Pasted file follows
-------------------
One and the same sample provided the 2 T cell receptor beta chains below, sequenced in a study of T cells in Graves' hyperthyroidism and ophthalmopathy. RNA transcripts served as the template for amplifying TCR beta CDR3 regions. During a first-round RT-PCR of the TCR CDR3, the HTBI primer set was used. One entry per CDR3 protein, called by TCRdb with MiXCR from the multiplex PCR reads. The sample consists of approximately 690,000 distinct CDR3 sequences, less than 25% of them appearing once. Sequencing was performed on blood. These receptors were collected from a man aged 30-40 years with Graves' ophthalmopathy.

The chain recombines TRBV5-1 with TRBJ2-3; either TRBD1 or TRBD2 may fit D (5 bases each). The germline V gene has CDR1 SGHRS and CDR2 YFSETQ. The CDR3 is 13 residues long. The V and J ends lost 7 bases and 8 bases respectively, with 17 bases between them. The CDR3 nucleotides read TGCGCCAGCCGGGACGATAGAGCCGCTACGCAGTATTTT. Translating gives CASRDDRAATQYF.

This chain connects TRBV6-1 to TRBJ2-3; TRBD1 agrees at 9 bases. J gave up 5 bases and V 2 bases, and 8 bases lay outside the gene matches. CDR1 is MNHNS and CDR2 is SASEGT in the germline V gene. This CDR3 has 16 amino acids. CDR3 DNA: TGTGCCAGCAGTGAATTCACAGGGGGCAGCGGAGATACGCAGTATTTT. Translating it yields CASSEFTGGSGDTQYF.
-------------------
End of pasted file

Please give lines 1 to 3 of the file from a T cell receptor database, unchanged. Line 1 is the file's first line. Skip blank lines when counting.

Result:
One and the same sample provided the 2 T cell receptor beta chains below, sequenced in a study of T cells in Graves' hyperthyroidism and ophthalmopathy. RNA transcripts served as the template for amplifying TCR beta CDR3 regions. During a first-round RT-PCR of the TCR CDR3, the HTBI primer set was used. One entry per CDR3 protein, called by TCRdb with MiXCR from the multiplex PCR reads. The sample consists of approximately 690,000 distinct CDR3 sequences, less than 25% of them appearing once. Sequencing was performed on blood. These receptors were collected from a man aged 30-40 years with Graves' ophthalmopathy.

The chain recombines TRBV5-1 with TRBJ2-3; either TRBD1 or TRBD2 may fit D (5 bases each). The germline V gene has CDR1 SGHRS and CDR2 YFSETQ. The CDR3 is 13 residues long. The V and J ends lost 7 bases and 8 bases respectively, with 17 bases between them. The CDR3 nucleotides read TGCGCCAGCCGGGACGATAGAGCCGCTACGCAGTATTTT. Translating gives CASRDDRAATQYF.

This chain connects TRBV6-1 to TRBJ2-3; TRBD1 agrees at 9 bases. J gave up 5 bases and V 2 bases, and 8 bases lay outside the gene matches. CDR1 is MNHNS and CDR2 is SASEGT in the germline V gene. This CDR3 has 16 amino acids. CDR3 DNA: TGTGCCAGCAGTGAATTCACAGGGGGCAGCGGAGATACGCAGTATTTT. Translating it yields CASSEFTGGSGDTQYF.